Tom Izzo lit that fire. Michigan State won. Toughen up.

Rapid-fire, let’s dismantle any remaining concerns you may have:

But I work in a competitive business/newspaper/dentist’s office and I’ve never been yelled at!

Glad to hear it. Have you worked in politics? In the army? For a top Type-A CEO? In a restaurant kitchen? For the police? Driven Uber? Been a teacher?

In these fields and plenty of others, sometimes you deal with jerks.

It’s part of life, and as Scott Van Pelt observes, it’s an essential life lesson.

While I can guarantee you there are obnoxious, aggressive lunatic coaches far worse than Tom Izzo who might be more deserving of your ire, Izzo has by all accounts been an excellent molder of young men and phenomenal basketball coach who is almost universally loved by everyone who’s ever played for him. I don’t think his players think he’s a jerk. Or think he’s an unhinged lunatic out of control when he yells. That’s you guys on the outside, who honestly don’t know. But even if he WAS a jerk and his players despised him, and he made everyone around him miserable?

Yes, you do unfortunately have to deal with people like that in life sometimes.

If you haven’t, you’re very lucky. When I was an unpaid intern in high school, I worked for a local businessman/city politician who chewed out his unpaid HS interns routinely. It pissed me off. I thought he was a jerk. He was unlikeable, cold, didn’t know anyone’s name, etc.

We all just learned how to put our heads down and work, realize that it was about him and not us, and tune it out. It’s HIS anger issues, not ours.

But if that owner had been someone we really loved? Who recruited us personally and loved us and gave us guidance and inspiration and cared deeply about us and was with us through thick and thin and tried everything to get us in the best place possible after working for him? Maybe we would have been more amenable to some of his yelling.

He wasn’t, so he was a jerk. But what did we do? We complained about it to each other. We told our parents. We bristled being around him and loved the days he wasn’t there.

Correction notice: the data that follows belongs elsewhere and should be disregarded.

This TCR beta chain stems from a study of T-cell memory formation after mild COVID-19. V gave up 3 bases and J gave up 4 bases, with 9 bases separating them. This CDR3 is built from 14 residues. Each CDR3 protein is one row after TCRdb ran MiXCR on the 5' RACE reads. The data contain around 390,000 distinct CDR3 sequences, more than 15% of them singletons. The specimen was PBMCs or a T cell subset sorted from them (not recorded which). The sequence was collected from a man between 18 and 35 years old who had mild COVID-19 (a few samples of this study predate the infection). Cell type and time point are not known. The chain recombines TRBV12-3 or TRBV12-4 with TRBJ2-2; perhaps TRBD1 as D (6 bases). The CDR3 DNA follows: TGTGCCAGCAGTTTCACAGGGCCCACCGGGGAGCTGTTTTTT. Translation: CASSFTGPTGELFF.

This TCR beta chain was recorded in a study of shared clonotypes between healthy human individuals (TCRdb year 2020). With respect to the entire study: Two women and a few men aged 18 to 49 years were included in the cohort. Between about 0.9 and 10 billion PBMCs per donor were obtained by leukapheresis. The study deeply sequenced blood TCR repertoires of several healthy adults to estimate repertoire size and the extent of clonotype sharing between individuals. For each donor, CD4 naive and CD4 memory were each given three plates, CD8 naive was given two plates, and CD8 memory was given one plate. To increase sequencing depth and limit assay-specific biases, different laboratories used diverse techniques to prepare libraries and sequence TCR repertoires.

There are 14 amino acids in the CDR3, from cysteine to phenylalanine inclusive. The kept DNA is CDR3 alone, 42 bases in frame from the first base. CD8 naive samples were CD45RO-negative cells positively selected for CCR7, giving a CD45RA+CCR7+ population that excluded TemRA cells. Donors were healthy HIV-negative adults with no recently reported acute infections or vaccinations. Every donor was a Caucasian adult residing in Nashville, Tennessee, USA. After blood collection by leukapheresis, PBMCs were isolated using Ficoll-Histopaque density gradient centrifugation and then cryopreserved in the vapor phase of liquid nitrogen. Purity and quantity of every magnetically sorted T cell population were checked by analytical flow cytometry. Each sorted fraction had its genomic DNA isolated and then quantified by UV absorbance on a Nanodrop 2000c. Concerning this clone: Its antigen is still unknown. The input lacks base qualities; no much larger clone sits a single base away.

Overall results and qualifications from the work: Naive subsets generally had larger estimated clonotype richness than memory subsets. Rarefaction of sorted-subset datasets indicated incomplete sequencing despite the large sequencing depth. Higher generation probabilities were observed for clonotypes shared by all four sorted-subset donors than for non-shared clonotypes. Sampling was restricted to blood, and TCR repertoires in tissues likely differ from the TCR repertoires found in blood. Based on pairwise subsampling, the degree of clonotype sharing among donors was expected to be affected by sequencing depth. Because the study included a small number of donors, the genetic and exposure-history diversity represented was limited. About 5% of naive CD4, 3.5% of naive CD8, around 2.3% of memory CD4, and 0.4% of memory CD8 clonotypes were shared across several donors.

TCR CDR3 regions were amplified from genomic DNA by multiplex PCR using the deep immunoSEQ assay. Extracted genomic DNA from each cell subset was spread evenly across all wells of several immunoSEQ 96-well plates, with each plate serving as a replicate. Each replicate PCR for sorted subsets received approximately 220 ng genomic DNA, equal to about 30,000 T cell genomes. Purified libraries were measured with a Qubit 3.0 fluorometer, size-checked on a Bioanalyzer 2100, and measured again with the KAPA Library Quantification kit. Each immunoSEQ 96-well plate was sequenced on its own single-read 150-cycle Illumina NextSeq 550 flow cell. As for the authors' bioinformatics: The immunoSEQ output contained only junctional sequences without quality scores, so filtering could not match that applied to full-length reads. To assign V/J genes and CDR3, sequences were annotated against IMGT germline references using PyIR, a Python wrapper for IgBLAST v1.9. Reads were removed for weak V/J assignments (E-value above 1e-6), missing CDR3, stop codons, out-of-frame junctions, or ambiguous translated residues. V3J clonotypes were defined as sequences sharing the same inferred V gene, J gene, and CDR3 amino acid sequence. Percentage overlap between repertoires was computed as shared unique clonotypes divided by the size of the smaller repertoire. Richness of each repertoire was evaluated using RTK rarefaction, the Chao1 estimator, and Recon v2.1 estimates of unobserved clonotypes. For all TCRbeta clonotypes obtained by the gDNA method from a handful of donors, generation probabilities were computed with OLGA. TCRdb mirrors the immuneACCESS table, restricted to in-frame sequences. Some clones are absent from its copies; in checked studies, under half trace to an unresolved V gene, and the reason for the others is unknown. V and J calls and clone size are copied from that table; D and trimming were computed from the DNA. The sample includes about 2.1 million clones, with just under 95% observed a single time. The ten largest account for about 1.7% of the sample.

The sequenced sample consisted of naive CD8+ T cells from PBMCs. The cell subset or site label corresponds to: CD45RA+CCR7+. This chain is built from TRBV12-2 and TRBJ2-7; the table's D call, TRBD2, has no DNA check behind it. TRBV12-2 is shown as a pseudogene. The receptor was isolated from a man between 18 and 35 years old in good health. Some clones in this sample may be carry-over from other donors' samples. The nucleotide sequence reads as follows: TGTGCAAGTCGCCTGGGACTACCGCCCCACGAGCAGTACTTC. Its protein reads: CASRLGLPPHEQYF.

And you know what? We survived. Didn’t make his methods right. Didn’t make him not a jerk. But it was a life lesson in terms of learning that sometimes people just suck, and sometimes you just put your head down and work through it and let it be about them and not you.

People who get yelled at in kitchens or deal with obnoxious passengers or deal with psycho-aggressive politicians need to have that same mentality. So do NBA players.


Relax, Bomani.

Like I’ve said too when I was a manager for Gary Williams at UMD, he could be a raging jerk at times. I’ve said he makes Tom Izzo look like a choir boy.

So yeah, about your ‘but the players are unpaid! it’s not a job! he can’t yell at unpaid volunteers!

…um, wrong. I was an unpaid intern for a jerk boss in HS. I was an unpaid (and un-scholarship’d) manager for a volatile coach in college. Gary said some crazy stuff. To players, to well-paid assistants, and to managers.

If a player wanted to yell back at Gary, he could try that a couple of times. Probably not too often. Most of the time, the best response? Say “yes, sir.” Got you. Don’t have to agree with you, or completely see eye to eye on the play. But instead of coming back with 15 different excuses or explaining how I have a headache and it’s not actually my fault and so on and so forth, usually the best course of action was just say “yes sir,” let him yell, and move on.